I had to go on work trip near Venice, Italy, and my husband and the kids decided to come along, and take the chance to spend Easter with our families. We have spent around ten days in Mestre, really close to Venice, and during one weekend, we took off and decided to go and visit Venice. My husband and I had visited Venice more than once on our own – never together, though – but this was a first for the kids. The first thing I want to share with you all is
do not travel to Venice with children.
Believe me when I say, the pain is more than the gain. This is why:
- It is too expensive.
- The general attitude is to squeeze as much money as possible from tourists.
- It is too crowded.
- All services are utterly inadequate and there are no services for children at all.
- It is not the authentic Italian experience you expect.
Even without kids, you may want to reconsider. Don’t get me wrong, Venice is an amazing and unique place. Too bad it has transformed in a tourist meat grinder. I will walk you through our day and leave it for you to judge.
We decided to buy a day ticket which would allow us to freely use all buses and water buses. Kids under six travel for free (good!) but one adult ticket cost 20 euros. Using a stroller in Venice would be pure madness, so we had to carry our small one in a baby carrier all day. Our plan was to visit the nearby island of Murano first. We found ourselves waiting at the water bus stop for a full hour, standing on our feet and pressed in a crowd. Imagine doing that with two kids under five. Yeah.
After this test of our mental resilience, we travelled to Murano. The islands of Murano are famous for a unique glassware technique which is centuries old. Murano’s glasses are mesmerising and beautiful beyond words. This was the highlight of our day, as for only 3 euros/each (kids enter for free) we could observe an apprentice working the glass.
He explained it takes easily 20 years for someone to become a glass master. This was really interesting to watch and a first time for me and my husband as well. The kids were mesmerised and stared speechless the whole time.
We had packed some sandwiches to eat for lunch, but we had to eat them hiding in a corner, as you may get fined for eating your own food in Venice. This rule was justified by the claim that so many tourists eating “on the go” may produce huge quantities of trash, but in truth it’s just another excuse to squeeze money out of visitors. Prices in Venice’s restaurants are easily two or three times what you would pay 10 km away from the town and food quality is overall poor. We saved some bucks, but did not enjoy our lunch.
Our ride back to the old town was better than the first and we landed near Piazza San Marco, one of the main landmarks. Entering the Basilica or the Museum was impossible: the queue was easily 50 meter long. Take into account, we were not travelling in high season. As one shop’s clerk told me, “during high season, you simply cannot walk in Venice“. Whatever I’m telling you here, it’s Venice at its best! Anyhow, we quickly showed the most important buildings to the kids from outside: the St. Mark tower, the Basilica, the Doge’s Palace, the Bridge of Sighs.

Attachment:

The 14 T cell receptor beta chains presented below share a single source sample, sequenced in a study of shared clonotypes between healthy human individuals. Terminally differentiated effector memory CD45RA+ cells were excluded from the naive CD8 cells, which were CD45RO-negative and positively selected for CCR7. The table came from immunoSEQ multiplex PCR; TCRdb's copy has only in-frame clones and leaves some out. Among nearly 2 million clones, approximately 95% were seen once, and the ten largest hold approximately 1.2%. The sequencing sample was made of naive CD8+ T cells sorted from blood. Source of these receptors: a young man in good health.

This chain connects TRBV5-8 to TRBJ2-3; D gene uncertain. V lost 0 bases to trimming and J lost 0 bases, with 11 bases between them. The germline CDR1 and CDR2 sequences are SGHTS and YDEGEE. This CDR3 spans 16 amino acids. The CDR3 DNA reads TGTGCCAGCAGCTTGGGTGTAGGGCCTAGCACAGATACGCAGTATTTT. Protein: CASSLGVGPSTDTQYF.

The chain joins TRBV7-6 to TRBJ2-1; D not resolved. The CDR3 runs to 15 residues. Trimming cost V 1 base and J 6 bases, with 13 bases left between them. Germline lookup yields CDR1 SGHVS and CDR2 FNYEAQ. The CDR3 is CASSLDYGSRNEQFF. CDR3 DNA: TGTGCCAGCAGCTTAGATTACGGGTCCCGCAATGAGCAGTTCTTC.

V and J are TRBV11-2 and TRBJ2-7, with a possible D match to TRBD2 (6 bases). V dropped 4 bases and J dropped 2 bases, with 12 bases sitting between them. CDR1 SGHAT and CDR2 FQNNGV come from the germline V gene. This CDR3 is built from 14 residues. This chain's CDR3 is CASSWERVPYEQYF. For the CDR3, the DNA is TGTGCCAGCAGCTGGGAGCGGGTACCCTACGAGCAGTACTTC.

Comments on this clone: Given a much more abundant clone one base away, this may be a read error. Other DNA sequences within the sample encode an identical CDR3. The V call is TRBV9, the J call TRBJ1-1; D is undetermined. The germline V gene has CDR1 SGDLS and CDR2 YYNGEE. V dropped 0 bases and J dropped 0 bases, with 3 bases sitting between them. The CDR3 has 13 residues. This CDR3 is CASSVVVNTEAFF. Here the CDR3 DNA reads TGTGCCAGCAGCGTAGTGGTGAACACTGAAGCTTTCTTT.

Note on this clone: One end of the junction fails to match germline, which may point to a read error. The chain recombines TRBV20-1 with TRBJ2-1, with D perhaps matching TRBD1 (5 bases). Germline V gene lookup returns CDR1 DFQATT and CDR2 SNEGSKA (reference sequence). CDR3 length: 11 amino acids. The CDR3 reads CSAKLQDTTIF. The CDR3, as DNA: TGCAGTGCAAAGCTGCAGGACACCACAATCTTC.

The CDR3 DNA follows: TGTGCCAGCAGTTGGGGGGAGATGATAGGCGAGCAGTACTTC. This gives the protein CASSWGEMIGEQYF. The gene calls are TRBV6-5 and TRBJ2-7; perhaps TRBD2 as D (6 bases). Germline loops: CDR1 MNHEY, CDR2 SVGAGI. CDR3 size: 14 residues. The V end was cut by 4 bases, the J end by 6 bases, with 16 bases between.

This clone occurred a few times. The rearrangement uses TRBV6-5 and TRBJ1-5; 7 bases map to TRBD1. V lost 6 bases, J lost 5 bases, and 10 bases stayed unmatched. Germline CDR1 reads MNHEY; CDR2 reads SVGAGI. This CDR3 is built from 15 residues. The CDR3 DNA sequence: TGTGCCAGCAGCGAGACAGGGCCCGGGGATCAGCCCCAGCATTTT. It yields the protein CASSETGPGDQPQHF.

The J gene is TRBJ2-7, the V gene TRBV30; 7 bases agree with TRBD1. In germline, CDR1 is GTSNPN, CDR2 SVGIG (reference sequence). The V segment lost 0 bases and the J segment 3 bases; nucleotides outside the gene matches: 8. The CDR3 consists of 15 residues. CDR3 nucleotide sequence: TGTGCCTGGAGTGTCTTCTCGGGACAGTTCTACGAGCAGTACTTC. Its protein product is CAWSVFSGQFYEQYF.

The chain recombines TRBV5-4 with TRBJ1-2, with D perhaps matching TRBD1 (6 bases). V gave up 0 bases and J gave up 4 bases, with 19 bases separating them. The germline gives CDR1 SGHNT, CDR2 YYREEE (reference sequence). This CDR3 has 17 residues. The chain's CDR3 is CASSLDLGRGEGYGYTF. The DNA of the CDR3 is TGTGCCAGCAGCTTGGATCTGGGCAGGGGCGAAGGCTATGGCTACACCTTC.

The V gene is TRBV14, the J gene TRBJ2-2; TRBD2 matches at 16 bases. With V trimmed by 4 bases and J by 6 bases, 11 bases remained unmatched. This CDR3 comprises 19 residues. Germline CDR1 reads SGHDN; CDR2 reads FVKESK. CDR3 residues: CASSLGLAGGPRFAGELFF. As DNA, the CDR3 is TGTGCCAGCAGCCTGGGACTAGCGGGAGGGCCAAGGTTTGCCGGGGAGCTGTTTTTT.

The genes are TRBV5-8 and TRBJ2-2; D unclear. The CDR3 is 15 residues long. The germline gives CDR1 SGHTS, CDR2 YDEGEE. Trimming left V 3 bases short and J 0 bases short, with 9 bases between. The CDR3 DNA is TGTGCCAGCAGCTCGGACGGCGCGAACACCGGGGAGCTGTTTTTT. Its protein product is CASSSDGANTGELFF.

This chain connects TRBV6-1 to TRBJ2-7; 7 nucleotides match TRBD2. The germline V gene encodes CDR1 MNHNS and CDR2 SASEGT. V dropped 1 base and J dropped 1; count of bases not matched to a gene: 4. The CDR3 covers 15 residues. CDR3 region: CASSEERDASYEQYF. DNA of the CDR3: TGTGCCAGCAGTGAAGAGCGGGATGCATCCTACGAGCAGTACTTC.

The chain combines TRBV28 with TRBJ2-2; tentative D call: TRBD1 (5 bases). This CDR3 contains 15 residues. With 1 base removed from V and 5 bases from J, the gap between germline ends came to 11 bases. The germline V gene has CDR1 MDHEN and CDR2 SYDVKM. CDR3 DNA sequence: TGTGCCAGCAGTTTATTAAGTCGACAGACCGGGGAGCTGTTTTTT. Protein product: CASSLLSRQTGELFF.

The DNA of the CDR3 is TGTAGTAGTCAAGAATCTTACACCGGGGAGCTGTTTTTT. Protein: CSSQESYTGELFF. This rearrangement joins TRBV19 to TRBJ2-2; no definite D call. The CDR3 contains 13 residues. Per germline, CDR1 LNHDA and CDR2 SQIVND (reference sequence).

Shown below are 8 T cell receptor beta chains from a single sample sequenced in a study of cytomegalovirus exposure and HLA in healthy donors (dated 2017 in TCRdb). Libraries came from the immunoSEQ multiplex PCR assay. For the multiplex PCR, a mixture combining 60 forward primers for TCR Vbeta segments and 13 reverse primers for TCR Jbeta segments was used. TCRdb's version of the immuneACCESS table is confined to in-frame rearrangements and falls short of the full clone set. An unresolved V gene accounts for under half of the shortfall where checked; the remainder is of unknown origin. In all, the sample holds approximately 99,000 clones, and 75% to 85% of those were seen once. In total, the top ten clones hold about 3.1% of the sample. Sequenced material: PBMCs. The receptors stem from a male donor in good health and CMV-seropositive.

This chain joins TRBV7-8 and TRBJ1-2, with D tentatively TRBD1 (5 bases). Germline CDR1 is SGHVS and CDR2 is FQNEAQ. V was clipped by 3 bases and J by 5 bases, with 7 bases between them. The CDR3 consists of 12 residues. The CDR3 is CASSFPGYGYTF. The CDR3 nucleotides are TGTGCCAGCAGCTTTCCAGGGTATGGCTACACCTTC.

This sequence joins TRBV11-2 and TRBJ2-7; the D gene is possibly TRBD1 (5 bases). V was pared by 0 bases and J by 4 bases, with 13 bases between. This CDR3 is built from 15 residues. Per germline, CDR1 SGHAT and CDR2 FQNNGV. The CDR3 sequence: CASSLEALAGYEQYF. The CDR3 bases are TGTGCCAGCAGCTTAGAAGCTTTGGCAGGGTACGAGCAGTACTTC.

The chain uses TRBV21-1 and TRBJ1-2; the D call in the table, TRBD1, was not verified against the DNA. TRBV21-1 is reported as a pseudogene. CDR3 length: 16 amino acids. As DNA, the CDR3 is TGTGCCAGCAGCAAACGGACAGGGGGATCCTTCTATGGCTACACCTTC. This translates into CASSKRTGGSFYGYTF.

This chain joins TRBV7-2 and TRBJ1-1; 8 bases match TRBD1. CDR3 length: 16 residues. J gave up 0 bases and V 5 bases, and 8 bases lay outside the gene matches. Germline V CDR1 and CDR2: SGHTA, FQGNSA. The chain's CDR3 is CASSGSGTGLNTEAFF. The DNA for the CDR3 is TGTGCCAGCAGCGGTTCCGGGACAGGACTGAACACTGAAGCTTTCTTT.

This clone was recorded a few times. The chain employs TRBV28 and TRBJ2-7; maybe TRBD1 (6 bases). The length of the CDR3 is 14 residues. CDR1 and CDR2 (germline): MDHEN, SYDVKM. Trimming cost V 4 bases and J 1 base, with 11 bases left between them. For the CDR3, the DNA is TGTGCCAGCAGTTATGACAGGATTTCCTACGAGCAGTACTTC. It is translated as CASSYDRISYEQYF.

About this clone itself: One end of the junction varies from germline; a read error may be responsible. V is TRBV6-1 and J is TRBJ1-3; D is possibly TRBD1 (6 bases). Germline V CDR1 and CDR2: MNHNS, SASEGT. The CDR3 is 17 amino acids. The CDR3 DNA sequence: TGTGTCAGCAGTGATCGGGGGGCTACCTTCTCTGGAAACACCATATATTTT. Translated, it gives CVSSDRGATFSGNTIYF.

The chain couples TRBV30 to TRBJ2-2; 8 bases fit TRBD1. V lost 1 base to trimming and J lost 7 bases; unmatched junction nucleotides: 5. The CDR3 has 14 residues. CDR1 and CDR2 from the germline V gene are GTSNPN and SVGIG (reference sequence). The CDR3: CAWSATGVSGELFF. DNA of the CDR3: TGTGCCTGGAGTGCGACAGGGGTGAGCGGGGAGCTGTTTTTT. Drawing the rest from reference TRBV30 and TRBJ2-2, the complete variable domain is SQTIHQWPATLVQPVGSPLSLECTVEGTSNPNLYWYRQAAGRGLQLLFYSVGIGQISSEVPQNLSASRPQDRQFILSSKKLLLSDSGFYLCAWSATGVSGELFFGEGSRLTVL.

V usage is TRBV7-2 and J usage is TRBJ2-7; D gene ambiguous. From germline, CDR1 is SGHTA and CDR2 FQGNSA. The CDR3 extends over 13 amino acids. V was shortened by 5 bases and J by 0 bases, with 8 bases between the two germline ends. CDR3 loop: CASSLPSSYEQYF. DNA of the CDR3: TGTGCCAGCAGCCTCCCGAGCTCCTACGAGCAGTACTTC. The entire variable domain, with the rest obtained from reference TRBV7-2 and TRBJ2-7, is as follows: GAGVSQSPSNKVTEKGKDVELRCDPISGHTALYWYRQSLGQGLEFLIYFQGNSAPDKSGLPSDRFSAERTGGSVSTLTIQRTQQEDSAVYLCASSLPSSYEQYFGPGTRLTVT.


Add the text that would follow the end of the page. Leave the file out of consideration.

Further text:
We could only watch Gondolas (the classic Venice’s ship) as one 30 minute ride cost 80 euros.
R: “I want to go! Don’t we have those money?”
me: “We do have them but if we go on that Gondola ride, you have to give up eating for two days, how does that sound?”
We walked around and ate an ice-cream (luckily we knew where to go to have a good one). There are public toilets in Venice (about 1,50 euro to access) but we preferred to have one cup of coffee and use a cafe’s toilet. We tried to avoid cafes too close to the main square, as they are notorious for their stellar prices. We paid our espresso double than anywhere else in Italy, but at least we could use the toilet. It was clean but probably the most uncomfortable I have ever seen. Luckily we have toddlers and pant-diapers, but be aware you will not be able to change a baby diaper in Venice.
After the coffee we simply were too tired and stressed to go on. I feel disappointed. I hoped that our visit in low season would allow us to live a more authentic side of Venice. I was well aware of how awful Venice becomes in high season, but unfortunately it didn’t seem any better in low season. It simply is too crowded for you to enjoy it. Also, you would expect such a popular destination to be well-served, but it’s quite the opposite. It seems that the local administration is so cocky about the town being popular that they do not put any effort in serving the visitors. “They’ll come visit anyway”, everything seems to scream. And definitely there are no services for kids.
If you want to truly enjoy a relaxing and inspiring time in Venice, you need no kids and a high budget (easily 400 euros/day for a couple). There are definitely better destinations for you to enjoy a fantastic family holiday and the best sides – culture, food, people – of Italy.
Have you visited Venice with kids? Do you agree? Let me know in the comments.
If you enjoyed this post, make sure to check out also:
New Delhi with kids
Our amazing day in Tykkimäki
E’s first trip to Italy